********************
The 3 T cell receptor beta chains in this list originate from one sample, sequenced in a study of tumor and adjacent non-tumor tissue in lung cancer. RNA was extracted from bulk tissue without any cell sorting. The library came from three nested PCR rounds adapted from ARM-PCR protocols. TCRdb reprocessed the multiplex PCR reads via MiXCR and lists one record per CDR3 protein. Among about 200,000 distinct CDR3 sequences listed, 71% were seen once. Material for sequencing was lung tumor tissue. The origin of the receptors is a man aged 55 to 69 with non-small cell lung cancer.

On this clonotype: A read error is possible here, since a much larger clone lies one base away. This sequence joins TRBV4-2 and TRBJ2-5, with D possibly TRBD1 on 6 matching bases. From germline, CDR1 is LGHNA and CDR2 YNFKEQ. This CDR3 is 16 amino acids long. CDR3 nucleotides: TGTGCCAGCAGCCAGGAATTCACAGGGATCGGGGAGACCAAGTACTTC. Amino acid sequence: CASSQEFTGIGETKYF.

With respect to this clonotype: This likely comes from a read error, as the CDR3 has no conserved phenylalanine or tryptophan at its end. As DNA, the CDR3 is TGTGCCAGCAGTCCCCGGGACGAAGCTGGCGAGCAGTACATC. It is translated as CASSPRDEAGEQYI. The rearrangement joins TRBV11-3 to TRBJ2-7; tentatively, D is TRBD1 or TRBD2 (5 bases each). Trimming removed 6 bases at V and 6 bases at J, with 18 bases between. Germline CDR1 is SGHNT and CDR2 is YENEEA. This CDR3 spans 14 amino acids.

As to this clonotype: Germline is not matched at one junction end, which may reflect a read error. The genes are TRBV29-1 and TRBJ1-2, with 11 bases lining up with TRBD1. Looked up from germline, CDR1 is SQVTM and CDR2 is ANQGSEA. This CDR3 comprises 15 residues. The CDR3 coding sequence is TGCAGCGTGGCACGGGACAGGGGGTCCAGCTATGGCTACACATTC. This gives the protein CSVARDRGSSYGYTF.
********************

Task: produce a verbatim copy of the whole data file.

The 3 T cell receptor beta chains in this list originate from one sample, sequenced in a study of tumor and adjacent non-tumor tissue in lung cancer. RNA was extracted from bulk tissue without any cell sorting. The library came from three nested PCR rounds adapted from ARM-PCR protocols. TCRdb reprocessed the multiplex PCR reads via MiXCR and lists one record per CDR3 protein. Among about 200,000 distinct CDR3 sequences listed, 71% were seen once. Material for sequencing was lung tumor tissue. The origin of the receptors is a man aged 55 to 69 with non-small cell lung cancer.

On this clonotype: A read error is possible here, since a much larger clone lies one base away. This sequence joins TRBV4-2 and TRBJ2-5, with D possibly TRBD1 on 6 matching bases. From germline, CDR1 is LGHNA and CDR2 YNFKEQ. This CDR3 is 16 amino acids long. CDR3 nucleotides: TGTGCCAGCAGCCAGGAATTCACAGGGATCGGGGAGACCAAGTACTTC. Amino acid sequence: CASSQEFTGIGETKYF.

With respect to this clonotype: This likely comes from a read error, as the CDR3 has no conserved phenylalanine or tryptophan at its end. As DNA, the CDR3 is TGTGCCAGCAGTCCCCGGGACGAAGCTGGCGAGCAGTACATC. It is translated as CASSPRDEAGEQYI. The rearrangement joins TRBV11-3 to TRBJ2-7; tentatively, D is TRBD1 or TRBD2 (5 bases each). Trimming removed 6 bases at V and 6 bases at J, with 18 bases between. Germline CDR1 is SGHNT and CDR2 is YENEEA. This CDR3 spans 14 amino acids.

As to this clonotype: Germline is not matched at one junction end, which may reflect a read error. The genes are TRBV29-1 and TRBJ1-2, with 11 bases lining up with TRBD1. Looked up from germline, CDR1 is SQVTM and CDR2 is ANQGSEA. This CDR3 comprises 15 residues. The CDR3 coding sequence is TGCAGCGTGGCACGGGACAGGGGGTCCAGCTATGGCTACACATTC. This gives the protein CSVARDRGSSYGYTF.